Figure 7.4 A typical Roman home was oriented around an atrium, or open-air reception hall (a). There were four styles of wall paintings or frescoes in Roman homes. The “architectural” style (b) was meant to serve as a window onto an imaginary public scene, framed by columns. This fresco is from the villa in Naples that is believed to have belonged to Publio Fannio Sinistore and was buried by the eruption of Mount Vesuvius in 79 CE. (credit a: attribution: Copyright Rice University, OpenStax, under CC BY 4.0 license; credit b: modification of work “Fresco from the villa of Publio Fannio Sinistore in Boscoreale” by Metropolitan Museum of Art, Rogers Fund, 1903/Wikimedia Commons, Public Domain)
  • What are the key features of an atrium house and what do they tell us about daily life in Rome?
  • How does the architecture of a typical Roman home reflect important aspects of Roman culture and society?

Link to Learning

Explore the ruins of the city of Pompeii to learn more. Remarkably preserved after the eruption of Mount Vesuvius in 79 CE, the city is our finest source of information about daily life in a Roman city.

The wealthiest Romans had both houses in the city and villas in the countryside. Suburban villas were located just outside a city’s walls, and villas located in the countryside typically originated as agricultural estates. Large estates, known as latifundia, were agricultural operations in which enslaved people worked the land for the owner’s profit. In the imperial period, these estates came to contain villa residences that functioned more as places of recreation and a means to display wealth. Many elements of luxury displayed in townhouses also appear in villas, such as gardens, fountains, and mosaics. Hadrian’s villa outside Rome is an opulent example of luxury at the very top of the Roman social order, incorporating elements of this emperor’s travels in the second century CE (Figure 7.5).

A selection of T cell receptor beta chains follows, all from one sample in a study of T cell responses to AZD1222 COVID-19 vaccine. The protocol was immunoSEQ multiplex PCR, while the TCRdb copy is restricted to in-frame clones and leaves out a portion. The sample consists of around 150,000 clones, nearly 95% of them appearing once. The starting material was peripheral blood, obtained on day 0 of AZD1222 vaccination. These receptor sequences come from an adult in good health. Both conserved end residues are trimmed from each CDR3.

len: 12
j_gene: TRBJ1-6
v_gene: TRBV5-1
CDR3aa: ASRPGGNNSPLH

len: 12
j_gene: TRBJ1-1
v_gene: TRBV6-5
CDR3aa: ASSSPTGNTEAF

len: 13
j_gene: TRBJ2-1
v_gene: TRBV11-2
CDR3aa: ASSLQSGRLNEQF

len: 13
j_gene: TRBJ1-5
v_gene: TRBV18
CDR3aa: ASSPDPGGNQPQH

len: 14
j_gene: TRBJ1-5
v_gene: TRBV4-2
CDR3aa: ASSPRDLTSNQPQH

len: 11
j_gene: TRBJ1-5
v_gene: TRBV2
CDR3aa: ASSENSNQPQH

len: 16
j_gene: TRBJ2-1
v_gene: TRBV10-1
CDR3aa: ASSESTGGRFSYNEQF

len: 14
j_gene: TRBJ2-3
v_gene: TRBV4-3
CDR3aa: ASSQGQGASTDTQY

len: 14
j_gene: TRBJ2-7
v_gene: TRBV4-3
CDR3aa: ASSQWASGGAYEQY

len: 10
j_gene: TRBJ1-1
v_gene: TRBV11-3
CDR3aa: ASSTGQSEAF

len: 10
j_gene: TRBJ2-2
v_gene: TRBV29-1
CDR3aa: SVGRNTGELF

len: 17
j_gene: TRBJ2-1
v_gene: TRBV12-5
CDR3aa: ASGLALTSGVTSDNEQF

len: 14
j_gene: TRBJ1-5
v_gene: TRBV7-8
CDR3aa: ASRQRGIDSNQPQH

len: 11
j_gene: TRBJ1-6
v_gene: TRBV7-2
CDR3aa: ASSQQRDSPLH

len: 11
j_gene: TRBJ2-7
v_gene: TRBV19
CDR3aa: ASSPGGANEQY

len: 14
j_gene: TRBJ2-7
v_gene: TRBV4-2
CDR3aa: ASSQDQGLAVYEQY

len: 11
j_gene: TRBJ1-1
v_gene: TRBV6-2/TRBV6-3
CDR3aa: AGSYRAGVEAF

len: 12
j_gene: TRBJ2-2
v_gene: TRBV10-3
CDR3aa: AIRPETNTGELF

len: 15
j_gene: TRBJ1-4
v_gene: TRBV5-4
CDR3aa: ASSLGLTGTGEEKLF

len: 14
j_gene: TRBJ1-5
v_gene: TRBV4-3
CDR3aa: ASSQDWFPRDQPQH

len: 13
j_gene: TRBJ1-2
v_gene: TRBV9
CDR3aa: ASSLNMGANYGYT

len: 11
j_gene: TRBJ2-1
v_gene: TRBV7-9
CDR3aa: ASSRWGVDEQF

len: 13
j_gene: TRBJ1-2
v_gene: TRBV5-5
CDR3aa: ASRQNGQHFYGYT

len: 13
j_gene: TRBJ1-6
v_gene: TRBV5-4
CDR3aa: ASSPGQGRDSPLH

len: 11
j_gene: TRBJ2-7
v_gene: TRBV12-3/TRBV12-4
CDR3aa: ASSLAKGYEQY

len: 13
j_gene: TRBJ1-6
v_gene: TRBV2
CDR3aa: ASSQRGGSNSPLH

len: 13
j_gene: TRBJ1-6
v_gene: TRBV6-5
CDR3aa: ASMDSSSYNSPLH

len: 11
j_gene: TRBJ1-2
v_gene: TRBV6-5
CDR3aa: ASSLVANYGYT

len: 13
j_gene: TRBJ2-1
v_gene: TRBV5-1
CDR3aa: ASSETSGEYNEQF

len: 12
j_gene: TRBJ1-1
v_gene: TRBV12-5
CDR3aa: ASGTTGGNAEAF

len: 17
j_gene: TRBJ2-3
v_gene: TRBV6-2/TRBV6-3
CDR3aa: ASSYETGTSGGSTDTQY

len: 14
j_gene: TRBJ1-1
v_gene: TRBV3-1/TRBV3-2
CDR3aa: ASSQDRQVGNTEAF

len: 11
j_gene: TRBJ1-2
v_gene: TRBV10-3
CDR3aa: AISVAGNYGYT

An image of stone ruins is shown. In the background a line of tall, green trees is seen on a pale blue and white sky. In front of the trees on the left, half of a domed stone structure stands – exposing the inside. Windows can be seen and four tall columns stand in front. A brick wall is shown in the left forefront corner with green branches sticking out the top. In front of the four columns a square area filled with green colored water and bordered by green moss is shown with a large rock overhanging on the top corner. Behind the water two tall rounded arches can be seen and fenced walkways behind the arches. Another area with water can be seen cut off on the right and a stone walkway is seen in the forefront.
Figure 7.5 The architecture of Hadrian’s second-century villa outside Rome recalls elements of the emperor’s travels, including a Greek Temple of Venus, a small lake resembling an Egyptian canal, and numerous statues. (credit: “Hadrian villa ruins” by “Entoaggie09”/Wikimedia Commons, CC BY 2.5)

Life for the lower classes was not as luxurious or as stable. Clients formed a largely educated class in Rome who supported themselves through gifts from their patrons and meager employment. Though Romans typically had a six-hour workday, the urban poor relied more on occasional work or odd jobs. In large cities, many lived in insulae, apartment complexes of three to four levels that occupied a rectangular city block. Insulae had a reputation for being overcrowded and having limited facilities, however.

The content of this course has been taken from the free World History, Volume 1: to 1500 textbook by Openstax